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Curbing the diabetes health crisis in America

There’s some troubling news out this week about the rates of pre-diabetes and diabetes in this country.

USA Today reports: “Americans are getting fatter, and older. These converging trends are putting the USA on the path to an alarming health crisis: Nearly half of adults have either pre-diabetes or diabetes, raising their risk of heart attacks, blindness, amputations and cancer.”

WFAA-TV (Channel 8) followed up on that report on Wednesday afternoon. They spoke with Ginny Ives, a registered dietitian at the Diabetes Health and Wellness Institute at Juanita J. Craft Recreation Center, an affiliate of Baylor University Medical Center at Dallas and Baylor Scott & White Health.

She attributes the rising numbers in part to Americans’ increasingly sedentary lifestyles.

“We have more technology, we drive everywhere we go,” she said in the interview. “More fast food, people are trying to eat on the run. So we’ve just gotten heavier over the years.”

Ives acknowledged that there is a genetic component to diabetes, “however, the lifestyle factors that contribute to that genetic predisposition are huge,” she said.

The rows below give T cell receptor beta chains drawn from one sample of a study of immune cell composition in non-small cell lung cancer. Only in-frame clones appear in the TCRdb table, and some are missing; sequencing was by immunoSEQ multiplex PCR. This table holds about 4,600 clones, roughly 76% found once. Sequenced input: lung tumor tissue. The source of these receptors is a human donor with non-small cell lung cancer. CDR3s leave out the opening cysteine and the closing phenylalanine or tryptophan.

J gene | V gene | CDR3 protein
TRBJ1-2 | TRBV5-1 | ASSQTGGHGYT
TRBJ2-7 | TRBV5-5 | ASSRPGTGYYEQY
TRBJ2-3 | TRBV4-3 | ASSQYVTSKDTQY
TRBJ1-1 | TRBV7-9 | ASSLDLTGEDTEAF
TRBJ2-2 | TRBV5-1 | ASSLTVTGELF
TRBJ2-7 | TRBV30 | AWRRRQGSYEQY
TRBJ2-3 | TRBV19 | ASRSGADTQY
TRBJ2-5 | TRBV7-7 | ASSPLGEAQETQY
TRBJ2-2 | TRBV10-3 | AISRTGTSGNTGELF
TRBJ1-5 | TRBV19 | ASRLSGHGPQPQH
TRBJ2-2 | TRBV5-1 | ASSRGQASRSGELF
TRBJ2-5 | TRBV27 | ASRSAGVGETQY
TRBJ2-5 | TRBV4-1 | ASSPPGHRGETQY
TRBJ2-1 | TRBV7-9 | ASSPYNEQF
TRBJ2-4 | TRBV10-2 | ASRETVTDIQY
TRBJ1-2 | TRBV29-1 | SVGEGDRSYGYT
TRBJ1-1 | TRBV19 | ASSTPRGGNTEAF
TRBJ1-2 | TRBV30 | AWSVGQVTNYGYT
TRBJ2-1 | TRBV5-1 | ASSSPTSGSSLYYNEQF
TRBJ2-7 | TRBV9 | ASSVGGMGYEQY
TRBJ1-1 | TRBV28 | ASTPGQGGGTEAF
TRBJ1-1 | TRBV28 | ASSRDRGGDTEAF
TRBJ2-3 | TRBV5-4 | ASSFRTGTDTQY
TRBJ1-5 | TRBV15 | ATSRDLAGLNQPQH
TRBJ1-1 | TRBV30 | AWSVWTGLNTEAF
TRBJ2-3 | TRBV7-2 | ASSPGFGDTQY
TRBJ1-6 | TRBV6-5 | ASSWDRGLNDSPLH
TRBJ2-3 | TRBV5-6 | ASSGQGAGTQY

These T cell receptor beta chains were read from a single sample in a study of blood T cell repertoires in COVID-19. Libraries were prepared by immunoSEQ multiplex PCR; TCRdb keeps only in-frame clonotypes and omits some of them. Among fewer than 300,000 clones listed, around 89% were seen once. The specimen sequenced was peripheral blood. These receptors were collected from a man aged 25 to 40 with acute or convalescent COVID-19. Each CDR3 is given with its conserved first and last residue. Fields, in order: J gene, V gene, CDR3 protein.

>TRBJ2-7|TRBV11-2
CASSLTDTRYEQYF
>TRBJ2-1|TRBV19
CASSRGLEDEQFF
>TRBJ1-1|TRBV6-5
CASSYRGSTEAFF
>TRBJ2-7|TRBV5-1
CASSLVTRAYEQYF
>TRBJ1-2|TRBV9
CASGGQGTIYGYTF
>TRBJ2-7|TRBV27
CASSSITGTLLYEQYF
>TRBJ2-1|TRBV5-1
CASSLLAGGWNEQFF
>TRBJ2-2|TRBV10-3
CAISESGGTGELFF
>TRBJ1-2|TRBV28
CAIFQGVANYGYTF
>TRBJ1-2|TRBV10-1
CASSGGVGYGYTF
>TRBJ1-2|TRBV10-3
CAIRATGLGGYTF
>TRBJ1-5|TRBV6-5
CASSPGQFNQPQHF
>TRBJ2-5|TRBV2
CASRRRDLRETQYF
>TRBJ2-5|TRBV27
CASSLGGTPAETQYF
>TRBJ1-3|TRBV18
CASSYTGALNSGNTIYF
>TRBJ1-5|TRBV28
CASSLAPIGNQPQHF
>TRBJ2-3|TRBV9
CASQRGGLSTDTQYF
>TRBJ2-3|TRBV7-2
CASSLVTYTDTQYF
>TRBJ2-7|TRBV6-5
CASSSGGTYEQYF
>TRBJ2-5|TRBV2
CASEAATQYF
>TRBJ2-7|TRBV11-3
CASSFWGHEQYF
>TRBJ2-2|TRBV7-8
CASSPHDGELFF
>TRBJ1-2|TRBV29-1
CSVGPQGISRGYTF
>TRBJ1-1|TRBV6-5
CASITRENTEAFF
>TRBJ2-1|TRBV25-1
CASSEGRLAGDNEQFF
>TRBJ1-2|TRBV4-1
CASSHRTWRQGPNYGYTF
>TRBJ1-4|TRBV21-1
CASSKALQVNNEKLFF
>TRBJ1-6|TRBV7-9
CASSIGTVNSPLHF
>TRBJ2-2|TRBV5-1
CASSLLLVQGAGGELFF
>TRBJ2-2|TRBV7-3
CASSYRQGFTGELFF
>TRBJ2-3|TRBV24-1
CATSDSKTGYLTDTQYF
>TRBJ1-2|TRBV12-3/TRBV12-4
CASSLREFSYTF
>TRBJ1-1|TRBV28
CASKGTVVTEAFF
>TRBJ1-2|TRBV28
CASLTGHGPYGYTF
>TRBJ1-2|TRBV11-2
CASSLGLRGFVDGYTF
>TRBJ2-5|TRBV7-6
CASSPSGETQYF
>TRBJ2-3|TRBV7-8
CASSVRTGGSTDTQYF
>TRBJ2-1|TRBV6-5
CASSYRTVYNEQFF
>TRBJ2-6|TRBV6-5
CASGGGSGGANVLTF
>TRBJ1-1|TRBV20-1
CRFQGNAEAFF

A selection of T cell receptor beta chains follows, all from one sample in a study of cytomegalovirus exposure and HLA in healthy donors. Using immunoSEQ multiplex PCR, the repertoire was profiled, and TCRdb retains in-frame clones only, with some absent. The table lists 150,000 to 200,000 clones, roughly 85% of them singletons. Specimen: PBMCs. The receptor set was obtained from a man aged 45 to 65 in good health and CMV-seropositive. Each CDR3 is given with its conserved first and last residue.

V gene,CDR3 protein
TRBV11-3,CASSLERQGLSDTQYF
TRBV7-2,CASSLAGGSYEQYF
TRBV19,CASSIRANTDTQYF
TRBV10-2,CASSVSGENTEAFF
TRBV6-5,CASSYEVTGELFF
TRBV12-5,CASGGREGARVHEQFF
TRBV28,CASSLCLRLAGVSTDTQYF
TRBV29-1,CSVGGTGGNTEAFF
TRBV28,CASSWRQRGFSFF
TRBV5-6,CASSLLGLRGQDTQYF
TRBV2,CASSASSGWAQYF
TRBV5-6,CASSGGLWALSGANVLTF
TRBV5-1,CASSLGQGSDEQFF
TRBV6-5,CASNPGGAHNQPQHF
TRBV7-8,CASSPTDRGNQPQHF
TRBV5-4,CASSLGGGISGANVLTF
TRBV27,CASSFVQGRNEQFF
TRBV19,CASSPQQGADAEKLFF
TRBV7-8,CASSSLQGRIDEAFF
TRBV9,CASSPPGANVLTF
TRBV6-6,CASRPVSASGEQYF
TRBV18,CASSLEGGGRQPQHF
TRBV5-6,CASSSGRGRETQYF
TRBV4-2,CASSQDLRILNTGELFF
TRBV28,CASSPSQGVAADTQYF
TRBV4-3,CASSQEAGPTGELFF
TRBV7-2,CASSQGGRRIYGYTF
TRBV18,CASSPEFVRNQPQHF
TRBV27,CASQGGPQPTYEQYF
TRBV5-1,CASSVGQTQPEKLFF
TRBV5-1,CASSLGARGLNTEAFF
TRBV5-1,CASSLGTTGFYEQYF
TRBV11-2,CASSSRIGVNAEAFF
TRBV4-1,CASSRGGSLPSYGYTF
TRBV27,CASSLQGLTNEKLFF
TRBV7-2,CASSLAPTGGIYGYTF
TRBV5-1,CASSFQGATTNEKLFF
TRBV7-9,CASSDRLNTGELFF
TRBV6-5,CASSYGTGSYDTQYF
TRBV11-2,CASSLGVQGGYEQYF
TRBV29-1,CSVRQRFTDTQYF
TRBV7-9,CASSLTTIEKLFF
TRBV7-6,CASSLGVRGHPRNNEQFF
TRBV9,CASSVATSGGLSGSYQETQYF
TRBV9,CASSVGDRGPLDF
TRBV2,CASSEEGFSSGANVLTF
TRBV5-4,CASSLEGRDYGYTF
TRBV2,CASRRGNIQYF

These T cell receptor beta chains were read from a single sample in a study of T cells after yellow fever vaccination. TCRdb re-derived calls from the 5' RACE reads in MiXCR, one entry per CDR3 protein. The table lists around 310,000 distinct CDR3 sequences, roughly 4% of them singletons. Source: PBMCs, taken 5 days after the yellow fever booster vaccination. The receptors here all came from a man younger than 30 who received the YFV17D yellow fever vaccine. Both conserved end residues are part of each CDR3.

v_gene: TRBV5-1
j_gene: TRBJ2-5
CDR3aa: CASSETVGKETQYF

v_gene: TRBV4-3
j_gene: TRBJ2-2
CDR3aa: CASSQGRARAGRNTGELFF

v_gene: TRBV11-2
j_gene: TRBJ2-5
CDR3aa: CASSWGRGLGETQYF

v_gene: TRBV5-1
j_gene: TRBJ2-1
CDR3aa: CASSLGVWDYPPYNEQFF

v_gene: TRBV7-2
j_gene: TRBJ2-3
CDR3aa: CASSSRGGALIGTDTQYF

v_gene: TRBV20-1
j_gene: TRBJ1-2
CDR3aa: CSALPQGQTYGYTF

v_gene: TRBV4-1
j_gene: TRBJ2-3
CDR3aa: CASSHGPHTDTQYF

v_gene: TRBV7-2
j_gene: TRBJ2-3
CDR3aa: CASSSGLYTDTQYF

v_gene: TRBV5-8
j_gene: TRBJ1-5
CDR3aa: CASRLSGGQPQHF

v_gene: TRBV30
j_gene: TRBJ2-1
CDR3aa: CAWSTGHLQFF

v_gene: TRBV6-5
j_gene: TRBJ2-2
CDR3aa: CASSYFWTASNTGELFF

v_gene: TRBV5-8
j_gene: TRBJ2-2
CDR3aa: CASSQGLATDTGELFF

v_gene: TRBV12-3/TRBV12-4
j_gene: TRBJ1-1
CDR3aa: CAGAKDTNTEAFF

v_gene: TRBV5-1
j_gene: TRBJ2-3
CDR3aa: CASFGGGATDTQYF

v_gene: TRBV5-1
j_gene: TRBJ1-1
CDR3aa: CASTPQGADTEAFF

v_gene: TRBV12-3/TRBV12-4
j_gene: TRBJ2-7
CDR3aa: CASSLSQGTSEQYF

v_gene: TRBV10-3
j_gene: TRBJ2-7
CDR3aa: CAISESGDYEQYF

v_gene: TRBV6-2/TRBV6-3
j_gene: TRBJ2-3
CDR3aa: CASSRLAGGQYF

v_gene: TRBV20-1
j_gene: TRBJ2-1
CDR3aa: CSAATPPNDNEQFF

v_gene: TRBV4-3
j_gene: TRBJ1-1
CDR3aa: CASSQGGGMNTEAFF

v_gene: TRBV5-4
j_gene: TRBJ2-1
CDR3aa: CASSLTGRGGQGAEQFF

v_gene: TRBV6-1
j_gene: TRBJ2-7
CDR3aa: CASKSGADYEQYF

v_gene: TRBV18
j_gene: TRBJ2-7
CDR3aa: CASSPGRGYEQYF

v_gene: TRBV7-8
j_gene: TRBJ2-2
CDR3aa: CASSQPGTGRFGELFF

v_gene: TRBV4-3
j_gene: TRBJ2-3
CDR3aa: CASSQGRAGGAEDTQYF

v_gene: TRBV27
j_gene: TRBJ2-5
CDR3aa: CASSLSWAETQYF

“Explore."

She offered these tips for those at risk of developing diabetes:

  • Get some exercise every day, even it means just walking your dog or sweeping your porch. The goal should be 30 minutes per day, but any little bit helps.
  • Make healthy food choices. Cut out the soda, junk food and all the excess calories. Eat fresh fruits, vegetables and whole grains.
  • Develop a weight-loss plan.

As the USA Today story notes, intervention and lifestyle changes can make a dent:

As pre-diabetes rises, experts are pushing for greater awareness and screening. Research shows programs promoting lifestyle changes can reduce the risk of Type 2 diabetes by almost 60% – helping save lives and money. Diabetes cost the nation $245 billion in 2013, according to the Alexandria, Va.-based American Diabetes Association.

“We’ve proven (pre-diabetes) is an intervention time,” said Matthew Petersen, the association’s managing director of medical information and professional engagement. “It’s a call to action.”

Pre-diabetics can prevent or delay diabetes by losing 5%-7% of body weight; getting at least 150 minutes a week of moderate exercise such as brisk walking; and eating a moderate-calorie, healthy diet, experts say.

Not sure where to start? Join former Dallas Cowboy Everson Walls at the Diabetes Health and Wellness Institute’s Healthy Harvest Fun Walk/5K Run & Diabetes Expo on October 25. Walk a little bit each day to prep for the walk and then come out to walk with others at this family friendly event supporting diabetes management and prevention.

About the author

Scott Goldstein
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Scott is a former Dallas newspaper reporter. His father and two brothers are doctors, so healthcare is his family business.

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Curbing the diabetes health crisis in America